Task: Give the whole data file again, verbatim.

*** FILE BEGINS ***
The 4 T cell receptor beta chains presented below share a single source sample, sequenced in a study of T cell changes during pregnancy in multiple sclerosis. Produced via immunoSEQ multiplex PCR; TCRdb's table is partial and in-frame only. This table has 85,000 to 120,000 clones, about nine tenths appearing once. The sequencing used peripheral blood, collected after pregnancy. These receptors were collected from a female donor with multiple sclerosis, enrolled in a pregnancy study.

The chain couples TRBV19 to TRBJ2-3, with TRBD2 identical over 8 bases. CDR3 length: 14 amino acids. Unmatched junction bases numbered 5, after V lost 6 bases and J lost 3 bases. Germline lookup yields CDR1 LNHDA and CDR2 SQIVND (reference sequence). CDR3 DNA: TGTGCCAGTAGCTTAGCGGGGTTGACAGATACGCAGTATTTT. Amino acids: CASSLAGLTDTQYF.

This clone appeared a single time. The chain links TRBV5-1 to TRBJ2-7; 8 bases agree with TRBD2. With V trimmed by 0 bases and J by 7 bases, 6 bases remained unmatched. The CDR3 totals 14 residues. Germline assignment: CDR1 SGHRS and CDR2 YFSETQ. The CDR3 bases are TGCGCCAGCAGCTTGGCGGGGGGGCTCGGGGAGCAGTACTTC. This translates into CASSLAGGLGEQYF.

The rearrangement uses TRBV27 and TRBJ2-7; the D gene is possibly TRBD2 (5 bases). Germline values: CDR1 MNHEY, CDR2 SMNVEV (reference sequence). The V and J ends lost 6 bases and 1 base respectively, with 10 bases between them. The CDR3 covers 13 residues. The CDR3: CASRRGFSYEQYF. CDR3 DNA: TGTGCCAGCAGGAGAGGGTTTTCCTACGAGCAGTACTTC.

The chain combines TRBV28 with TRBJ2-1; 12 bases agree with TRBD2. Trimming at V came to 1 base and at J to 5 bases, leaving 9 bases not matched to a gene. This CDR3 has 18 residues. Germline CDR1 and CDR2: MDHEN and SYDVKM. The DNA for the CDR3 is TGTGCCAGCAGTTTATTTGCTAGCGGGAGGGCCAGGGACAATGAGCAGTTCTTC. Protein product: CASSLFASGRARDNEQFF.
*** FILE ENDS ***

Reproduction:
The 4 T cell receptor beta chains presented below share a single source sample, sequenced in a study of T cell changes during pregnancy in multiple sclerosis. Produced via immunoSEQ multiplex PCR; TCRdb's table is partial and in-frame only. This table has 85,000 to 120,000 clones, about nine tenths appearing once. The sequencing used peripheral blood, collected after pregnancy. These receptors were collected from a female donor with multiple sclerosis, enrolled in a pregnancy study.

The chain couples TRBV19 to TRBJ2-3, with TRBD2 identical over 8 bases. CDR3 length: 14 amino acids. Unmatched junction bases numbered 5, after V lost 6 bases and J lost 3 bases. Germline lookup yields CDR1 LNHDA and CDR2 SQIVND (reference sequence). CDR3 DNA: TGTGCCAGTAGCTTAGCGGGGTTGACAGATACGCAGTATTTT. Amino acids: CASSLAGLTDTQYF.

This clone appeared a single time. The chain links TRBV5-1 to TRBJ2-7; 8 bases agree with TRBD2. With V trimmed by 0 bases and J by 7 bases, 6 bases remained unmatched. The CDR3 totals 14 residues. Germline assignment: CDR1 SGHRS and CDR2 YFSETQ. The CDR3 bases are TGCGCCAGCAGCTTGGCGGGGGGGCTCGGGGAGCAGTACTTC. This translates into CASSLAGGLGEQYF.

The rearrangement uses TRBV27 and TRBJ2-7; the D gene is possibly TRBD2 (5 bases). Germline values: CDR1 MNHEY, CDR2 SMNVEV (reference sequence). The V and J ends lost 6 bases and 1 base respectively, with 10 bases between them. The CDR3 covers 13 residues. The CDR3: CASRRGFSYEQYF. CDR3 DNA: TGTGCCAGCAGGAGAGGGTTTTCCTACGAGCAGTACTTC.

The chain combines TRBV28 with TRBJ2-1; 12 bases agree with TRBD2. Trimming at V came to 1 base and at J to 5 bases, leaving 9 bases not matched to a gene. This CDR3 has 18 residues. Germline CDR1 and CDR2: MDHEN and SYDVKM. The DNA for the CDR3 is TGTGCCAGCAGTTTATTTGCTAGCGGGAGGGCCAGGGACAATGAGCAGTTCTTC. Protein product: CASSLFASGRARDNEQFF.